Throughout history there have been many attempts to suppress literature. Book burning, book banning, and book suppression: successive efforts by oppressive authorities have lasted for a while but not permanently. Human resilience wins out almost every time, if not every tome.

But while book suppression is in force, the harm caused for each community affected is significant and lasting. Put it another way: it’s dangerous for a society not to read.

Not everyone needs to be a reader but we all deserve the opportunity. A free society is not free unless we have the right to keep informed, educated and engaged.

There is plenty of evidence to show us that reading has physical and mental health benefits

If a society is deprived of reading – as in dystopian tales like Fahrenheit 451 and The Handmaid’s Tale [B1189], or real-time examples such as Mao’s China or Hitler’s Germany – the communal soul sickens, perhaps even to a fatal degree. Reading fosters empathy and compassion for the plight of others. Reading allows us to extend our imagination into the hearts of people we will never meet in lands far away in place or time.

Without reading

Without reading, a society is at risk of shrinking into parochialism, bigotry and intolerance of anything outside the boundaries of that community. Our field of view narrows. Our mental and spiritual horizon shrinks. Our imagination begins to atrophy and we risk devolving as critical thinkers and informed judgement-makers. In short, we can turn myopic. For the wellbeing of a community, we need access to reading, unfiltered by doctrinal control and readily available to all.

Without reading, the populace loses heart in more ways than one. Our courage to make bold decisions in the face of adversity can fail. Our resourcefulness in seeking out creative solutions can fail. And our minds and bodies, literally our heart, are less able to withstand the pressures because we have no wider library of knowledge to consult.

If we rely only on movies and television to present us with the pre-cooked meals of information, rather than the critical capacity that comes from reading and thinking about subject matter, and then discussing these ideas with others, we will be poorer thinkers. We will be more akin to sheep than shepherds. We will be led, rather than leading.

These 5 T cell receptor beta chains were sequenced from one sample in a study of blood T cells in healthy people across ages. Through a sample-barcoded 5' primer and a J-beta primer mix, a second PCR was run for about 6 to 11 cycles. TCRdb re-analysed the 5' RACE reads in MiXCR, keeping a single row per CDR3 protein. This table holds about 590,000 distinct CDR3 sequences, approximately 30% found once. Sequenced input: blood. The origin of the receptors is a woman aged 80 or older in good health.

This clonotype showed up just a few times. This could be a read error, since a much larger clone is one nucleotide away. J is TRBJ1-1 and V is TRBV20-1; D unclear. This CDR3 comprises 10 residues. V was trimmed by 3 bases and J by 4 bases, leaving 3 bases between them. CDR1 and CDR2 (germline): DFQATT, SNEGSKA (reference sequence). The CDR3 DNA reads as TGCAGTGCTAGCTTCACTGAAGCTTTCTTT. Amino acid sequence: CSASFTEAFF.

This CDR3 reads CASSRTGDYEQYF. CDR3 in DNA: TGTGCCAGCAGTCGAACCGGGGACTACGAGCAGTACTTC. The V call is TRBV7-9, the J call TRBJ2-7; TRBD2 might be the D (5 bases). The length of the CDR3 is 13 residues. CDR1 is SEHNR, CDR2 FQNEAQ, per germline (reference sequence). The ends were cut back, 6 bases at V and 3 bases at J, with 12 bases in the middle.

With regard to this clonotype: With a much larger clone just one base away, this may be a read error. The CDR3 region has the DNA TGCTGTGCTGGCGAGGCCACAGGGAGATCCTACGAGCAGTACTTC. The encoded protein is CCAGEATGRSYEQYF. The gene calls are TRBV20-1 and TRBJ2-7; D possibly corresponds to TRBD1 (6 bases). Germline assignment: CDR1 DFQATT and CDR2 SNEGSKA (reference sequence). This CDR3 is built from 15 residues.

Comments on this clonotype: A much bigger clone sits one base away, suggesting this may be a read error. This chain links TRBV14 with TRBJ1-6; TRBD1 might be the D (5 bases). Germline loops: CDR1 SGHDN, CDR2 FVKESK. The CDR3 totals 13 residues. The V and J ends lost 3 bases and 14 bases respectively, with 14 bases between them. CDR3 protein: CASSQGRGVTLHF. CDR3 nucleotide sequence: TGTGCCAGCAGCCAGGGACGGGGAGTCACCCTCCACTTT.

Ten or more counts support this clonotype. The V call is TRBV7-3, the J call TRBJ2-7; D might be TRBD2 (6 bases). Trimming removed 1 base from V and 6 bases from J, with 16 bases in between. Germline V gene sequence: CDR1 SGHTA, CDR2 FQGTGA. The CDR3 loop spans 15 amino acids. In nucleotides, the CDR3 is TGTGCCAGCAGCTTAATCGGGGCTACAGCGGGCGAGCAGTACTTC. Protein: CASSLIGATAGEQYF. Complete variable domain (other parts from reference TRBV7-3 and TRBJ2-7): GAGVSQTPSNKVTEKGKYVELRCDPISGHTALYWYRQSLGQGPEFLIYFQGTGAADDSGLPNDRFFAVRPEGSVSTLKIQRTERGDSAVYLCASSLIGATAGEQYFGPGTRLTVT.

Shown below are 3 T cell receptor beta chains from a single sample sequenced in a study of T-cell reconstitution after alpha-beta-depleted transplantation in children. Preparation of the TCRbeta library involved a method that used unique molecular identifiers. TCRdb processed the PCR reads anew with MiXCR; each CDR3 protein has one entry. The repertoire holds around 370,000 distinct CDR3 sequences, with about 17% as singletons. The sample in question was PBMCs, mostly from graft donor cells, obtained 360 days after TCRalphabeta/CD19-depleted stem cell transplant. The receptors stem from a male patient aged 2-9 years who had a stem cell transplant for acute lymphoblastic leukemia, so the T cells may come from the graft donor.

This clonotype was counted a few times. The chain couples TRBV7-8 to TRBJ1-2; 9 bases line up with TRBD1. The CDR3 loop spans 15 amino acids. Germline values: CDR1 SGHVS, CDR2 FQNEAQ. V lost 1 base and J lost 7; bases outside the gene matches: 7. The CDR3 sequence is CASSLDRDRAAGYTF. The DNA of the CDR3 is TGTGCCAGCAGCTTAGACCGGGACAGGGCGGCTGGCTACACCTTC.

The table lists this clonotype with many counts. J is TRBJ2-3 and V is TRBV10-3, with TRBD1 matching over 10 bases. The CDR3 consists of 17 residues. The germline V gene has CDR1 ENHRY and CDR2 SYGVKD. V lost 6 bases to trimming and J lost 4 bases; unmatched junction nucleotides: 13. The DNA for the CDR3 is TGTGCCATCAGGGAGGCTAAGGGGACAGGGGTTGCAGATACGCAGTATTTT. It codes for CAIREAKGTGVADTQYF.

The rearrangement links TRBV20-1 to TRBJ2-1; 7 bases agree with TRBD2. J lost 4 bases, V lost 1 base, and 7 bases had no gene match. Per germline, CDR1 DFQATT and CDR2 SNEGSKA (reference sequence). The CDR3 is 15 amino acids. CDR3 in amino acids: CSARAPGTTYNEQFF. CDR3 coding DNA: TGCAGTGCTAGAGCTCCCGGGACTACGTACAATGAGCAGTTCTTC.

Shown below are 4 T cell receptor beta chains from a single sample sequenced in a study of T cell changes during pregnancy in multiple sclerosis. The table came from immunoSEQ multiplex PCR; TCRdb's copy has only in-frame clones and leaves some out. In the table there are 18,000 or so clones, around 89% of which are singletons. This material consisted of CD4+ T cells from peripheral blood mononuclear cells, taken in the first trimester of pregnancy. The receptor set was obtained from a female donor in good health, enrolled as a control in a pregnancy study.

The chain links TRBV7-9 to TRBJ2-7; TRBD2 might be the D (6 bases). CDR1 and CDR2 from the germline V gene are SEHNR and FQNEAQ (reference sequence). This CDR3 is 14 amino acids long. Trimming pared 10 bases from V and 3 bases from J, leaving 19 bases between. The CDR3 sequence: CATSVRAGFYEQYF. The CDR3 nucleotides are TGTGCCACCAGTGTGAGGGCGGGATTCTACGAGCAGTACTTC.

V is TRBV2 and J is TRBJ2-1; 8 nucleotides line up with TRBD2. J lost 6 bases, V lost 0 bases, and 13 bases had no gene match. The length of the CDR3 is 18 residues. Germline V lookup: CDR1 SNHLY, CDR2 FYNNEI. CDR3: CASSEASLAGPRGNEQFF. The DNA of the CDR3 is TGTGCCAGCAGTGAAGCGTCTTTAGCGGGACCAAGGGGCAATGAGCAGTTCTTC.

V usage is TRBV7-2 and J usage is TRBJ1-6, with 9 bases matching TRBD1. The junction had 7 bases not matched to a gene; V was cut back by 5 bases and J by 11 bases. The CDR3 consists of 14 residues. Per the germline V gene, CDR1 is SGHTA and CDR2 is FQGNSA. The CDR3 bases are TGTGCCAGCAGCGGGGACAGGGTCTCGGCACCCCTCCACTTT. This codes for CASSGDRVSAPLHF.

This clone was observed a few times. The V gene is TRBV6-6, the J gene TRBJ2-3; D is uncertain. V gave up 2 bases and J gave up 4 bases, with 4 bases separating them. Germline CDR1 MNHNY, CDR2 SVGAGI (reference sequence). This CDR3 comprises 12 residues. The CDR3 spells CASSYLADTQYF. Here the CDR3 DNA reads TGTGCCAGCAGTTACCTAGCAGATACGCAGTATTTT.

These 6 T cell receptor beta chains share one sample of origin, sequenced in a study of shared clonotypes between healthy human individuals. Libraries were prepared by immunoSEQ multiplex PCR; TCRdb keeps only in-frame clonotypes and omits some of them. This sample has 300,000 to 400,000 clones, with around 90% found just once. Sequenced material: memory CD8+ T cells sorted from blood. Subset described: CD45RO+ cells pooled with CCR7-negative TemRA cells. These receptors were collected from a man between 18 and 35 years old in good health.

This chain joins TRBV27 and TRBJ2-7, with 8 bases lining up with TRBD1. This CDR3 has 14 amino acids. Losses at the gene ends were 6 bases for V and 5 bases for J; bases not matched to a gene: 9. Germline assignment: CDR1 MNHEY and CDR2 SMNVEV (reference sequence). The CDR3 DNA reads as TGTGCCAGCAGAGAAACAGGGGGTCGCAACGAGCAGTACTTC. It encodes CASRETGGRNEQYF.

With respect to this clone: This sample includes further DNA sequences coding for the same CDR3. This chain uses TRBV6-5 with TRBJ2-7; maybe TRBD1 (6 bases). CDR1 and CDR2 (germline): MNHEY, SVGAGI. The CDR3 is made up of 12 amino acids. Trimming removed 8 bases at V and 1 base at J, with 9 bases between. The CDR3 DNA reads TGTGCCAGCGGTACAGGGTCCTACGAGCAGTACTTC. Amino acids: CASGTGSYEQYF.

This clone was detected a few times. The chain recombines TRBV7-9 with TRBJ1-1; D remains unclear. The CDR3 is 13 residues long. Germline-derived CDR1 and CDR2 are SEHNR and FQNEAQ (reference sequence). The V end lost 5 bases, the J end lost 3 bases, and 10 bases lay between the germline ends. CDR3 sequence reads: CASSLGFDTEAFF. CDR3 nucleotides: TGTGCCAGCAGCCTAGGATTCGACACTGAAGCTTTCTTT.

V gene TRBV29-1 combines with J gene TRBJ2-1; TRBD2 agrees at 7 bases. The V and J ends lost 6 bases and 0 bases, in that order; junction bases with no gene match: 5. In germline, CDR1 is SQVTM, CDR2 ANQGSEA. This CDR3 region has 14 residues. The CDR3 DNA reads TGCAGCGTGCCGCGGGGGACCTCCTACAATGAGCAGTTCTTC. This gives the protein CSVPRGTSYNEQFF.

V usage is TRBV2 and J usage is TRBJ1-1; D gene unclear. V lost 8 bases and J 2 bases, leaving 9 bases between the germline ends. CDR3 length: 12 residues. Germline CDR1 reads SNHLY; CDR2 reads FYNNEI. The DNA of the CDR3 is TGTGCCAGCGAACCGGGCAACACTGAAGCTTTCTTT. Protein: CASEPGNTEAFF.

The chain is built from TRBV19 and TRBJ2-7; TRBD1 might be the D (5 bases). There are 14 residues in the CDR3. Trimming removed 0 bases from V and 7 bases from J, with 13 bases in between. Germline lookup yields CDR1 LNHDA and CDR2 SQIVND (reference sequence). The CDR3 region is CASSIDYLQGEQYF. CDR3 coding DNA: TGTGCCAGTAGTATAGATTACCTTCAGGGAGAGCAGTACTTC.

They, a recently republished novella from 1977, depicts a society in which bland conformity is the terrifying order of the day. Violent gangs roam the country destroying art and culture and brutalising those who resist the purge. Books are taken, libraries burned, and all original thought is suppressed.

Reading matters to the mind as much as exercise for the body

Reading is quite simply good for us. We require it to live a balanced and healthy life. With all the distractions around us today, the practice of reading can be beneficial in myriad ways. Even better, when we have read a satisfying or even an annoying book, we can discuss and share our reading experiences and the ideas stimulated by reading. That is one of the major reasons why books clubs are so popular.

In 1922, Victoria had a highly successful government-supported program called Book Discussion Groups. In 1947, CAE took over this program and renamed it Book Groups. The program is still going more than 100 years later, having expanded to other states and territories. It is now the country’s largest, as well as oldest, book clubs program. We all deserve the opportunity to read and to share our thoughts and ideas and impressions. A healthy society depends on such freedoms.